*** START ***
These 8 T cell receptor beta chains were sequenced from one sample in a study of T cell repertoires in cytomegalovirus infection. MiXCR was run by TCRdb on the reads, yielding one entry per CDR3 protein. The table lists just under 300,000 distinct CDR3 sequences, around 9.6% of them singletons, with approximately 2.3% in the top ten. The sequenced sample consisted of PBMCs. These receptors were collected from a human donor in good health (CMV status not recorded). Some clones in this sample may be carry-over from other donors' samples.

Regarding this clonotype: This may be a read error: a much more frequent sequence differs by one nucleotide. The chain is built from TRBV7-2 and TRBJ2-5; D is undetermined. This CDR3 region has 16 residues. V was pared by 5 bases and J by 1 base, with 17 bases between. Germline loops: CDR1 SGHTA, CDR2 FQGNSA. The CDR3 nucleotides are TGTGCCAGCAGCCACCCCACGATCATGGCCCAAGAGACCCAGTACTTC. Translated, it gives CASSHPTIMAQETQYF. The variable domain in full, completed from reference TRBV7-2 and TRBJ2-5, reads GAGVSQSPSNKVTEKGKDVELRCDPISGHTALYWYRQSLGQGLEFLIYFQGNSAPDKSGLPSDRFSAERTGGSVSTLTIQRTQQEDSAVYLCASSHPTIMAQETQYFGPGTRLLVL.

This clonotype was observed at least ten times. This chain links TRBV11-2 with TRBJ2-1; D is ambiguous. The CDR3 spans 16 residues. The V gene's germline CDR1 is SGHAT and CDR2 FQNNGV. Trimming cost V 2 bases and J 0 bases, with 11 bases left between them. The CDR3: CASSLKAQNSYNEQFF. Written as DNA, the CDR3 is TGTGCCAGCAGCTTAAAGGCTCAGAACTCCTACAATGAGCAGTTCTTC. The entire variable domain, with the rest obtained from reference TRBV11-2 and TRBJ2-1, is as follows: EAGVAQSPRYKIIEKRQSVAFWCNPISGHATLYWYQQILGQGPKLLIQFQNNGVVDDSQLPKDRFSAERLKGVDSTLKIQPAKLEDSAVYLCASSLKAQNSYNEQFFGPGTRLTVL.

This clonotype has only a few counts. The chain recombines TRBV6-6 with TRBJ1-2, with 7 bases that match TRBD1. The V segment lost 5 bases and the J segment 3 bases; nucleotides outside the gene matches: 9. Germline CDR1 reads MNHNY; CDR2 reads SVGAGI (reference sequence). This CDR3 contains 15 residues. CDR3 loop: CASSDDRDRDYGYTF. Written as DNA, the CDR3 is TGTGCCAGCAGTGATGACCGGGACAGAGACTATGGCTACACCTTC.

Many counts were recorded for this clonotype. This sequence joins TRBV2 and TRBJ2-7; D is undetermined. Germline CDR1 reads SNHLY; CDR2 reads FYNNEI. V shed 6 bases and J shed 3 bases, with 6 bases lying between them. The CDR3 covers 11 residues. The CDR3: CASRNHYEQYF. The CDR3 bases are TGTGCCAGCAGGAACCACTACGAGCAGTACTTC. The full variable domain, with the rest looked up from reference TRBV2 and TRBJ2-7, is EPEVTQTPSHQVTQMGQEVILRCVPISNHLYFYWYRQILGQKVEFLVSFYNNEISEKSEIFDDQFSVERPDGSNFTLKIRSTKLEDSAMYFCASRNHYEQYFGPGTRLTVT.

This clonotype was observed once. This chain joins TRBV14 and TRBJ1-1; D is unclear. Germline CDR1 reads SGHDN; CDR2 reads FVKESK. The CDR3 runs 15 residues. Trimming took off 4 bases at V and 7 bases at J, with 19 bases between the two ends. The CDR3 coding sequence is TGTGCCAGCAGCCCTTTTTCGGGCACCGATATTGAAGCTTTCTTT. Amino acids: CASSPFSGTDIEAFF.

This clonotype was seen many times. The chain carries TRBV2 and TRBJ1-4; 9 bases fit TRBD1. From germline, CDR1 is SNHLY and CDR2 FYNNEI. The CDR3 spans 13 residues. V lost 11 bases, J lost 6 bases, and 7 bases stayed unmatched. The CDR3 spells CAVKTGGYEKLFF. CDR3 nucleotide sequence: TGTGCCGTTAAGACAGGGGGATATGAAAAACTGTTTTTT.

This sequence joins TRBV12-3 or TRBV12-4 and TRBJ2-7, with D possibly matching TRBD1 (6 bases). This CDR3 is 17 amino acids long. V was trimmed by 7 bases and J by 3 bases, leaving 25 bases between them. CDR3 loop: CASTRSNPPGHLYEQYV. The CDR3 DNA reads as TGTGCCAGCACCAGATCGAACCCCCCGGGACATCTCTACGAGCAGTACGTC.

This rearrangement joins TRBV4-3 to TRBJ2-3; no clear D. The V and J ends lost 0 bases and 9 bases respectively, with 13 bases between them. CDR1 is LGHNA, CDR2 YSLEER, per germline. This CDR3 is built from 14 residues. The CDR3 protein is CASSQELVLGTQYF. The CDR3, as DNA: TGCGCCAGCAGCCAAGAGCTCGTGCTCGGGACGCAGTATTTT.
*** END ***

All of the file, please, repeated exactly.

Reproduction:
These 8 T cell receptor beta chains were sequenced from one sample in a study of T cell repertoires in cytomegalovirus infection. MiXCR was run by TCRdb on the reads, yielding one entry per CDR3 protein. The table lists just under 300,000 distinct CDR3 sequences, around 9.6% of them singletons, with approximately 2.3% in the top ten. The sequenced sample consisted of PBMCs. These receptors were collected from a human donor in good health (CMV status not recorded). Some clones in this sample may be carry-over from other donors' samples.

Regarding this clonotype: This may be a read error: a much more frequent sequence differs by one nucleotide. The chain is built from TRBV7-2 and TRBJ2-5; D is undetermined. This CDR3 region has 16 residues. V was pared by 5 bases and J by 1 base, with 17 bases between. Germline loops: CDR1 SGHTA, CDR2 FQGNSA. The CDR3 nucleotides are TGTGCCAGCAGCCACCCCACGATCATGGCCCAAGAGACCCAGTACTTC. Translated, it gives CASSHPTIMAQETQYF. The variable domain in full, completed from reference TRBV7-2 and TRBJ2-5, reads GAGVSQSPSNKVTEKGKDVELRCDPISGHTALYWYRQSLGQGLEFLIYFQGNSAPDKSGLPSDRFSAERTGGSVSTLTIQRTQQEDSAVYLCASSHPTIMAQETQYFGPGTRLLVL.

This clonotype was observed at least ten times. This chain links TRBV11-2 with TRBJ2-1; D is ambiguous. The CDR3 spans 16 residues. The V gene's germline CDR1 is SGHAT and CDR2 FQNNGV. Trimming cost V 2 bases and J 0 bases, with 11 bases left between them. The CDR3: CASSLKAQNSYNEQFF. Written as DNA, the CDR3 is TGTGCCAGCAGCTTAAAGGCTCAGAACTCCTACAATGAGCAGTTCTTC. The entire variable domain, with the rest obtained from reference TRBV11-2 and TRBJ2-1, is as follows: EAGVAQSPRYKIIEKRQSVAFWCNPISGHATLYWYQQILGQGPKLLIQFQNNGVVDDSQLPKDRFSAERLKGVDSTLKIQPAKLEDSAVYLCASSLKAQNSYNEQFFGPGTRLTVL.

This clonotype has only a few counts. The chain recombines TRBV6-6 with TRBJ1-2, with 7 bases that match TRBD1. The V segment lost 5 bases and the J segment 3 bases; nucleotides outside the gene matches: 9. Germline CDR1 reads MNHNY; CDR2 reads SVGAGI (reference sequence). This CDR3 contains 15 residues. CDR3 loop: CASSDDRDRDYGYTF. Written as DNA, the CDR3 is TGTGCCAGCAGTGATGACCGGGACAGAGACTATGGCTACACCTTC.

Many counts were recorded for this clonotype. This sequence joins TRBV2 and TRBJ2-7; D is undetermined. Germline CDR1 reads SNHLY; CDR2 reads FYNNEI. V shed 6 bases and J shed 3 bases, with 6 bases lying between them. The CDR3 covers 11 residues. The CDR3: CASRNHYEQYF. The CDR3 bases are TGTGCCAGCAGGAACCACTACGAGCAGTACTTC. The full variable domain, with the rest looked up from reference TRBV2 and TRBJ2-7, is EPEVTQTPSHQVTQMGQEVILRCVPISNHLYFYWYRQILGQKVEFLVSFYNNEISEKSEIFDDQFSVERPDGSNFTLKIRSTKLEDSAMYFCASRNHYEQYFGPGTRLTVT.

This clonotype was observed once. This chain joins TRBV14 and TRBJ1-1; D is unclear. Germline CDR1 reads SGHDN; CDR2 reads FVKESK. The CDR3 runs 15 residues. Trimming took off 4 bases at V and 7 bases at J, with 19 bases between the two ends. The CDR3 coding sequence is TGTGCCAGCAGCCCTTTTTCGGGCACCGATATTGAAGCTTTCTTT. Amino acids: CASSPFSGTDIEAFF.

This clonotype was seen many times. The chain carries TRBV2 and TRBJ1-4; 9 bases fit TRBD1. From germline, CDR1 is SNHLY and CDR2 FYNNEI. The CDR3 spans 13 residues. V lost 11 bases, J lost 6 bases, and 7 bases stayed unmatched. The CDR3 spells CAVKTGGYEKLFF. CDR3 nucleotide sequence: TGTGCCGTTAAGACAGGGGGATATGAAAAACTGTTTTTT.

This sequence joins TRBV12-3 or TRBV12-4 and TRBJ2-7, with D possibly matching TRBD1 (6 bases). This CDR3 is 17 amino acids long. V was trimmed by 7 bases and J by 3 bases, leaving 25 bases between them. CDR3 loop: CASTRSNPPGHLYEQYV. The CDR3 DNA reads as TGTGCCAGCACCAGATCGAACCCCCCGGGACATCTCTACGAGCAGTACGTC.

This rearrangement joins TRBV4-3 to TRBJ2-3; no clear D. The V and J ends lost 0 bases and 9 bases respectively, with 13 bases between them. CDR1 is LGHNA, CDR2 YSLEER, per germline. This CDR3 is built from 14 residues. The CDR3 protein is CASSQELVLGTQYF. The CDR3, as DNA: TGCGCCAGCAGCCAAGAGCTCGTGCTCGGGACGCAGTATTTT.